All in all, I found the book to be a pleasant read. Those looking for a biography of more of Sargent than his subjects may be disappointed to see little of Sargent here, but I found the book, particular the Chanler chapter, to be commendable for giving us a story to pair with these pretty society women, whose single job and worth were tethered to making a powerful marriage and retaining social position. These were real women, with real lives, loves and sorrows.

Readers interested in perusing more of Sargent's catalog should check out the virtual museum of his work at

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Friday, July 28, 2017

Review: Raven Stratagem

Raven Stratagem Raven Stratagem by Yoon Ha Lee
My rating: 5 of 5 stars

Although I am posting based on the audiobook edition of this book, I also received an ARC copy from Solaris and Net Galley in exchange for an honest review.

“What good is immortality if nothing has been done to repair the fault lines of the human heart?”

At the outset I want to recommend to any reader of the Machineries of Empire series that they check out Yoon Ha Lee's extremely helpful Hexarchate Faction Cheat Sheet. Please note that the individual links he offers, which link to the Solaris website for his series, provide some extra information especially about the Heptarchate Liozh faction.

As much as I wanted to reread Ninefox Gambit before reading Raven Stratagem it was not possible, due to timing of completing my reading for voting on the Hugo Awards. Shortly before the publication date of Raven, Solaris had been kind enough to gift me with an ARC and I was already sooo late in getting a review out that rereading or even relistening to Ninefox seemed like a luxury I couldn’t afford, especially since I was sure I was going to end up wanting to reread this new book just as much. My feelings of the shock and awe of the immersion into the Hexarchate world of Cheris and Jedao in Ninefox still lingered. I felt like I had been tossed on a tempest for most of that book, much as I loved it. I wasn't sure I really understood it as much as I wanted to. So what to do before I embedded myself fully in Raven? (Which, btw, let's think about raven, shall we?) I felt like I needed a bit more grounding on the world I was reading about. Last week I spent a fair amount of time exploring the Machineries world on Yoon Ha Lee's website. I checked out the very useful cheatsheet he provides (as I mentioned above), plus I enjoyed reading some of the back stories of Jedao and Cheris. (Link with a full list of the short stories here reviews of the shorts to follow on the weekend) And it's a result of especially one of those short stories that I found that maybe I had a leg up on a bit of the endgame in this, the second book in the Machineries trilogy.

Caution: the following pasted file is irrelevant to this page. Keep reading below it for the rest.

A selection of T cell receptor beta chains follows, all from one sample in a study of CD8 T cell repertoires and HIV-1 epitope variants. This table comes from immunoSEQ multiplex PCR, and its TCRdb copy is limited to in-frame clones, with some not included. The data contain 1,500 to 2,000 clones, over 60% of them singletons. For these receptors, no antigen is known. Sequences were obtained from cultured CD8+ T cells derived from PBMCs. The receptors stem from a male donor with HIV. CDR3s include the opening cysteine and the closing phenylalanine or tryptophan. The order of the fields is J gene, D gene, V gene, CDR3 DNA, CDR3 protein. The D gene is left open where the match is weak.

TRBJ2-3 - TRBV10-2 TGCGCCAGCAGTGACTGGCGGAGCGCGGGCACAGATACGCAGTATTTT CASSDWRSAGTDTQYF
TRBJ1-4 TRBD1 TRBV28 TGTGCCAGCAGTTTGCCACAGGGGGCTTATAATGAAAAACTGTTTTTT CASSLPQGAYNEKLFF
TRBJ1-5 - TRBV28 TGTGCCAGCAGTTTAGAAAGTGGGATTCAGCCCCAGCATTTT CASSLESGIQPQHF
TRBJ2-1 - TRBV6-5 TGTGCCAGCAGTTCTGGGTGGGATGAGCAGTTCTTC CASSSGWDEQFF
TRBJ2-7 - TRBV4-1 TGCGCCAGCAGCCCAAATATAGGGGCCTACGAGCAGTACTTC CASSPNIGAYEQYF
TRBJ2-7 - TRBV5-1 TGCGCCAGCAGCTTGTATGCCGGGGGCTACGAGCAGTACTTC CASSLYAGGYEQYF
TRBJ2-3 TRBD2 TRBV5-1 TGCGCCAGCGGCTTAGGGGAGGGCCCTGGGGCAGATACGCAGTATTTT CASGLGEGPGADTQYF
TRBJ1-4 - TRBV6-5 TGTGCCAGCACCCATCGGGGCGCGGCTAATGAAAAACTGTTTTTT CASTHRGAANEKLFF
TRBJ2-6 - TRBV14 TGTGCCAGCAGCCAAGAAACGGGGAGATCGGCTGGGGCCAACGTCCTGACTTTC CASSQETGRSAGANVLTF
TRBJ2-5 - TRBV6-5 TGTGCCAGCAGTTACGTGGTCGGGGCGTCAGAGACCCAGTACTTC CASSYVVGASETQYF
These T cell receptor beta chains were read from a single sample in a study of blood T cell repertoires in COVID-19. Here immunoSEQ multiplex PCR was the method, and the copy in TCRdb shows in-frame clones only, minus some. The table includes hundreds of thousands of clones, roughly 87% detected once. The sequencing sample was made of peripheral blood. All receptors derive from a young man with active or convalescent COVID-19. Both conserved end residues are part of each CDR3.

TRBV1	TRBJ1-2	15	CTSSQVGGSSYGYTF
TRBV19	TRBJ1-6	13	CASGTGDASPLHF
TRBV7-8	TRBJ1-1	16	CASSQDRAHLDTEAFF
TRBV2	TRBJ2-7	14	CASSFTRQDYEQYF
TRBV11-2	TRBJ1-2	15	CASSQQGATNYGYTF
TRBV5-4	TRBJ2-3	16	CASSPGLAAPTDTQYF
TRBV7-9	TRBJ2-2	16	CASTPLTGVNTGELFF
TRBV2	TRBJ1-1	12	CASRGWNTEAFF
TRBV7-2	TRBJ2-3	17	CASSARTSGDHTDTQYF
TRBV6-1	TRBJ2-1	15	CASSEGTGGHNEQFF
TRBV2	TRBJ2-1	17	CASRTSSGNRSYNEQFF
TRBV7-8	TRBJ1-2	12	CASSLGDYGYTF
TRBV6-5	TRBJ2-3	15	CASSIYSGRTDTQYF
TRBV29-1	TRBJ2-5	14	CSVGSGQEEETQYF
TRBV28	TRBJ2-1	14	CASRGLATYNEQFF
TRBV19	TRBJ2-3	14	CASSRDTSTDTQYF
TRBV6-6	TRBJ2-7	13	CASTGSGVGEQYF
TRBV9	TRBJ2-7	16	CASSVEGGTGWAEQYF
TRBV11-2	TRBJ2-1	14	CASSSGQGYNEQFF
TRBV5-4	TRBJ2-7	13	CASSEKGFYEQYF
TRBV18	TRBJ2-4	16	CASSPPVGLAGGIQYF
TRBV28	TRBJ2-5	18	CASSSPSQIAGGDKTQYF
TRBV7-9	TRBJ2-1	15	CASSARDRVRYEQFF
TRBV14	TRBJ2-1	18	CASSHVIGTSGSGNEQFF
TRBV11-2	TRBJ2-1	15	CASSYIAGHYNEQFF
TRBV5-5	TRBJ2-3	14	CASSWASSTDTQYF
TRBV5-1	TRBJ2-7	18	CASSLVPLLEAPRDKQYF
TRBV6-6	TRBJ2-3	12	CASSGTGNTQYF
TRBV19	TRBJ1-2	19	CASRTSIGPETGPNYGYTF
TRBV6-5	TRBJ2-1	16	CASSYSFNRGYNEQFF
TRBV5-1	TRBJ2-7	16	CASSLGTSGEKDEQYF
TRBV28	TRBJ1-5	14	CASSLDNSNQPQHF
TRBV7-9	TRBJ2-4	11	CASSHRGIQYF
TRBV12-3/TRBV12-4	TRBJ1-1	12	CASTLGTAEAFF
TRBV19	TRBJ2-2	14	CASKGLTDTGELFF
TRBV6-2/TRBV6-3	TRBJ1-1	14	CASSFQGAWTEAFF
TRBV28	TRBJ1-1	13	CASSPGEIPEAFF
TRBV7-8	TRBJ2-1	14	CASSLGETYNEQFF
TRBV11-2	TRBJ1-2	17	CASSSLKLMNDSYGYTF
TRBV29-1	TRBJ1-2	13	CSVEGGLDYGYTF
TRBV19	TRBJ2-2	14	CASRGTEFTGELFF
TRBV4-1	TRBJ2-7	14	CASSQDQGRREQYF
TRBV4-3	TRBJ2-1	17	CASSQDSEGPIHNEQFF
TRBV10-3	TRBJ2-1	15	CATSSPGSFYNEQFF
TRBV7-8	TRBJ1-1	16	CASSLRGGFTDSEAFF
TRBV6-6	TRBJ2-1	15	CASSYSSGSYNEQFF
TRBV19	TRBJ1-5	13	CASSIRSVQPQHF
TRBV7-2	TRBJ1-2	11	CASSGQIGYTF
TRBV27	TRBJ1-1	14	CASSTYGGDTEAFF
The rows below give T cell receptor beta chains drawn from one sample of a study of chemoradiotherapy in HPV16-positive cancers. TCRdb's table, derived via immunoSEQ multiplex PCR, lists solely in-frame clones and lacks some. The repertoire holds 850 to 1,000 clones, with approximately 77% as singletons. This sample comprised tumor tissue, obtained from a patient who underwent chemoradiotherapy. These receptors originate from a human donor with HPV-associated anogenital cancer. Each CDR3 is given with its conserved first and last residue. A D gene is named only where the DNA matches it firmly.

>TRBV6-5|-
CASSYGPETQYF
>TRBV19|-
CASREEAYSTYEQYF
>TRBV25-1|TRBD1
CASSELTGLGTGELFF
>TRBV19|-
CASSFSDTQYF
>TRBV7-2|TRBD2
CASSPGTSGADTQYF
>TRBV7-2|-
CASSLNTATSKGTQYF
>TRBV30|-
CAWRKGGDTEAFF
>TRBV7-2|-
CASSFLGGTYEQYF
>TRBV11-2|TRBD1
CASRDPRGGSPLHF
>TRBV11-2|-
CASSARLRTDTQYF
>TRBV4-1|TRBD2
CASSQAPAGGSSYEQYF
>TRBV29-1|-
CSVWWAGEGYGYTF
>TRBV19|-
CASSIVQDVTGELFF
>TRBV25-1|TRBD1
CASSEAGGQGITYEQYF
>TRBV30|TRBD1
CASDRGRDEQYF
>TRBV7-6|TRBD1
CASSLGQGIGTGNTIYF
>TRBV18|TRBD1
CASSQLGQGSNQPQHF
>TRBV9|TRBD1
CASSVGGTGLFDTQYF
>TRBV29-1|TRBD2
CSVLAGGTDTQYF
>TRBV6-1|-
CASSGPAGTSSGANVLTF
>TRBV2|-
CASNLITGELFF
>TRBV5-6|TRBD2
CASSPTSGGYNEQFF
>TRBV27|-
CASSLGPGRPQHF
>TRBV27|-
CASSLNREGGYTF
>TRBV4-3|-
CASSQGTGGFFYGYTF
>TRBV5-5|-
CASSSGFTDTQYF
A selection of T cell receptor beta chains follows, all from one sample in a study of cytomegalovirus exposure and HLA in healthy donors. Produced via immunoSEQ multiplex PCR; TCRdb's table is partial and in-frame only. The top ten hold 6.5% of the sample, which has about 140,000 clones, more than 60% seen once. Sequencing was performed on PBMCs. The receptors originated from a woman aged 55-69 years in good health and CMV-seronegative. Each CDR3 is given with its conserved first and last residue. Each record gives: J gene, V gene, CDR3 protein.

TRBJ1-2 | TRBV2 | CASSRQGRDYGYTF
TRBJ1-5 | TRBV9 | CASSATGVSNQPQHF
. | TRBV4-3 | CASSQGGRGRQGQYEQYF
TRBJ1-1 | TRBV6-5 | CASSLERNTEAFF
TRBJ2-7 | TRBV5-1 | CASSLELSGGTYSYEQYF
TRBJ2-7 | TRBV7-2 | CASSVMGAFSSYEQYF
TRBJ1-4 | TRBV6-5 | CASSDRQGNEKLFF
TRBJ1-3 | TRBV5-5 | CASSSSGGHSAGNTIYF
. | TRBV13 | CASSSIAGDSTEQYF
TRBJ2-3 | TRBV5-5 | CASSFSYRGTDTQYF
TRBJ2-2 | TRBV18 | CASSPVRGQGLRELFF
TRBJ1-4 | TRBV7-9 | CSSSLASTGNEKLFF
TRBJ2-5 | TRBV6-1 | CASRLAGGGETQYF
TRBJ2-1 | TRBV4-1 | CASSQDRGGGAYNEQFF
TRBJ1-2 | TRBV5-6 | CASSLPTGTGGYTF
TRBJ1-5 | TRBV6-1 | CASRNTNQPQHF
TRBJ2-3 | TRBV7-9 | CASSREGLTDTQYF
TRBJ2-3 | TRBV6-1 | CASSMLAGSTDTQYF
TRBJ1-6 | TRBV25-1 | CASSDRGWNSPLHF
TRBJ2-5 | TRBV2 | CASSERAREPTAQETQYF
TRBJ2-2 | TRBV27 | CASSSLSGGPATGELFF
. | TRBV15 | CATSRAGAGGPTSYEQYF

In contemplating the puzzling political world with mathematical zealots, exotic technologies, and the vast array of hexarchate terminology that gets thrown at us, at times it’s been all too easy to be lost in the details and not see the broad view of what’s going wrong at the heart of the world of the Hexarchate, the ultimate reasons for Heptarchate’s fall and why. It is little surprise that calendrical heresy is at the root of all. There is inextricable bond between the technological power of the Hexarchate and its reliance on a faltering, cruel system that places no value on life, while it perpetuating faith and formation instinct based on arcane rituals and and the assumption that sacrifice is a fantastic destiny. While the reason for Jedao’s use in Ninefox Gambit was made quite obvious, I had puzzled over what Jedao’s goal or ultimate purpose would be as we move forward in the series. We knew that ultimately Jedao wanted a better world but how to get create it? Certainly Hellspin Fortress wasn’t a great start and frankly, after a passage in this book, I'm still wondering about what the hell happened in the seeming fugue state Jedao was in at Hellspin. But, going back to basics, looking at Cheris and Jedao, we see characters that never fit neatly into their factions. Cheris, a Kel with reportedly stunning mathematical abilities that should have made her a Nirai, chose Kel. And then, that sneaky Ninefox Crowned with Eyes, Shuos Jedao, seemed to choose the Kel, as well. Why? Those that don’t fit their factions, in almost every sci-fi or dystopian world, are those who will broker the greatest change. (We could call them Divergent but this is so much deeper a world.) When making change on this scale, you're talking war and in a war, you need an army.

Among new and equally rich characters, we finally meet Shuos Hexarch Mikodez in all his glory. Mikodez is a true delight, probably my favorite character of the new set. From his growing onions, to his knitting, Mikodez, is a character almost as compelling as Jedao. Mikodez is a wonderful addition to the Machineries series, as is General Khiruev. Even Brexan, a character I occasionally wanted to give a good, hard shake, is an interesting mirror reflection of Jedao’s path re: Kel, Shuos and crashhawk status. The depth, quirkiness and complexity of the characters that Lee gives us are a marvel. They are a pleasure to read.

Many have written about Lee’s masterfully smooth world with respect to gender fluidity and sexual orientation. The world he has built with respect to gender and sexuality feels so natural it just flows. There are horrors here, like attempted genocides to get the attention of Jedao/Cheris, or the Hafn, who horrifyingly use their children as energy sources. Where Ninefox Gambit introduced us to the failings of rigid political systems based on religion, Raven Stratagem offers us a world where, by the slimmest of odds, hearts and minds prevail.

Right now this is my top choice for nominations for best novel for the Hugos next year. Such a great read. Worth all the effort to dig into Lee's vision.

Those wanting some insight into this book are directed to The Robot's Math Lessons which you can find here.